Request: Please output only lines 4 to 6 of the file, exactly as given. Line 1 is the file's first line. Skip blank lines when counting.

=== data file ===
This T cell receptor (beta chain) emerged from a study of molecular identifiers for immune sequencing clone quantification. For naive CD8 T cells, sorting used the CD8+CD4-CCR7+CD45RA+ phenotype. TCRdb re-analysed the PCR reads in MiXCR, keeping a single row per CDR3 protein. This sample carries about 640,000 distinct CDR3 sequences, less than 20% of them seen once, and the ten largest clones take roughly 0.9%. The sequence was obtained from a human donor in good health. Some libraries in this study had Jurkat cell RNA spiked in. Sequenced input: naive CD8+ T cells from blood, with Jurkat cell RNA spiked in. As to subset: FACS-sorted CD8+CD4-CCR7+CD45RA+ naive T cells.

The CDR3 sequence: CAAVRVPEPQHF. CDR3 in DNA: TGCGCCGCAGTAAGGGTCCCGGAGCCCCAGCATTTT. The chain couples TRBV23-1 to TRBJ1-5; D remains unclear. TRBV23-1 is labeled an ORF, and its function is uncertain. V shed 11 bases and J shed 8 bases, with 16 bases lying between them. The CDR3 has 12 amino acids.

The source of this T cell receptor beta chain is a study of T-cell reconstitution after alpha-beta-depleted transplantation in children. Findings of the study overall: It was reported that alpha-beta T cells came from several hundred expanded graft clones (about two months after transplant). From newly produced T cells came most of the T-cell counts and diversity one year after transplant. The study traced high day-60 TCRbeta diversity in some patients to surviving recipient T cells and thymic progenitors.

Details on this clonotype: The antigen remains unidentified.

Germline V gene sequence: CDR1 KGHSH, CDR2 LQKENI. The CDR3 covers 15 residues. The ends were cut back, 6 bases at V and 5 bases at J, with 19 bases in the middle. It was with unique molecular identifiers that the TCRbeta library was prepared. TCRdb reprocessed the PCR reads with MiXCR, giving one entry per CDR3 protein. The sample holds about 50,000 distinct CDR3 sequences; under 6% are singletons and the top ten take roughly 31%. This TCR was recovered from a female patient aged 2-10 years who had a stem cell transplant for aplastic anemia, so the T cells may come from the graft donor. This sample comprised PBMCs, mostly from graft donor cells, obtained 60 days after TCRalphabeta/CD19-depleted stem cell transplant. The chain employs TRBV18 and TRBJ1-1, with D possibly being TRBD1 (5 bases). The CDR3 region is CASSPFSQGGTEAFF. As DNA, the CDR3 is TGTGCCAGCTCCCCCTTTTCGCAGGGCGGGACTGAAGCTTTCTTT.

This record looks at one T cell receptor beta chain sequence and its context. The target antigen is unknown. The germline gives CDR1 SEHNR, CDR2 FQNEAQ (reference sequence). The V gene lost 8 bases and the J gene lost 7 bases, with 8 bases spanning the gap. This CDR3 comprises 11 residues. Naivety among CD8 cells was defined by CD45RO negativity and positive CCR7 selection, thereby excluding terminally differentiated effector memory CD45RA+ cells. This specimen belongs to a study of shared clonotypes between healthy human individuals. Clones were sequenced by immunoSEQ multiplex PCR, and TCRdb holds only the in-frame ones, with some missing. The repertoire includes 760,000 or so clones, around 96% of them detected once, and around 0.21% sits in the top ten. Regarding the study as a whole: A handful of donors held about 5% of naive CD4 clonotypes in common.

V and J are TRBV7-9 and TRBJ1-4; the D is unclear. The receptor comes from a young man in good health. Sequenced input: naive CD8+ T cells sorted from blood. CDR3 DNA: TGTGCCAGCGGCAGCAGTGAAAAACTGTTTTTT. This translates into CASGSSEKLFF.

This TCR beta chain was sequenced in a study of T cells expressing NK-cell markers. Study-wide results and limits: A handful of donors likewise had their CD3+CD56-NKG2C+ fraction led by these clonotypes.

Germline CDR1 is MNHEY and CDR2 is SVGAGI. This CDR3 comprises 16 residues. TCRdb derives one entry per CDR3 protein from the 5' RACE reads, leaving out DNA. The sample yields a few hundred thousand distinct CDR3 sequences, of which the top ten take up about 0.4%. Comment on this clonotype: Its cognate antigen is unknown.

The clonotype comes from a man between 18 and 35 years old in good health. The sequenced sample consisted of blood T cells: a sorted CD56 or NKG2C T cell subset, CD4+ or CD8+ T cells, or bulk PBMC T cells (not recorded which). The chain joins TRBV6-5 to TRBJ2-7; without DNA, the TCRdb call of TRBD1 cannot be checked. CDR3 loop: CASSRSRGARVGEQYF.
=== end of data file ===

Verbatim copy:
Details on this clonotype: The antigen remains unidentified.

Germline V gene sequence: CDR1 KGHSH, CDR2 LQKENI. The CDR3 covers 15 residues. The ends were cut back, 6 bases at V and 5 bases at J, with 19 bases in the middle. It was with unique molecular identifiers that the TCRbeta library was prepared. TCRdb reprocessed the PCR reads with MiXCR, giving one entry per CDR3 protein. The sample holds about 50,000 distinct CDR3 sequences; under 6% are singletons and the top ten take roughly 31%. This TCR was recovered from a female patient aged 2-10 years who had a stem cell transplant for aplastic anemia, so the T cells may come from the graft donor. This sample comprised PBMCs, mostly from graft donor cells, obtained 60 days after TCRalphabeta/CD19-depleted stem cell transplant. The chain employs TRBV18 and TRBJ1-1, with D possibly being TRBD1 (5 bases). The CDR3 region is CASSPFSQGGTEAFF. As DNA, the CDR3 is TGTGCCAGCTCCCCCTTTTCGCAGGGCGGGACTGAAGCTTTCTTT.

This record looks at one T cell receptor beta chain sequence and its context. The target antigen is unknown. The germline gives CDR1 SEHNR, CDR2 FQNEAQ (reference sequence). The V gene lost 8 bases and the J gene lost 7 bases, with 8 bases spanning the gap. This CDR3 comprises 11 residues. Naivety among CD8 cells was defined by CD45RO negativity and positive CCR7 selection, thereby excluding terminally differentiated effector memory CD45RA+ cells. This specimen belongs to a study of shared clonotypes between healthy human individuals. Clones were sequenced by immunoSEQ multiplex PCR, and TCRdb holds only the in-frame ones, with some missing. The repertoire includes 760,000 or so clones, around 96% of them detected once, and around 0.21% sits in the top ten. Regarding the study as a whole: A handful of donors held about 5% of naive CD4 clonotypes in common.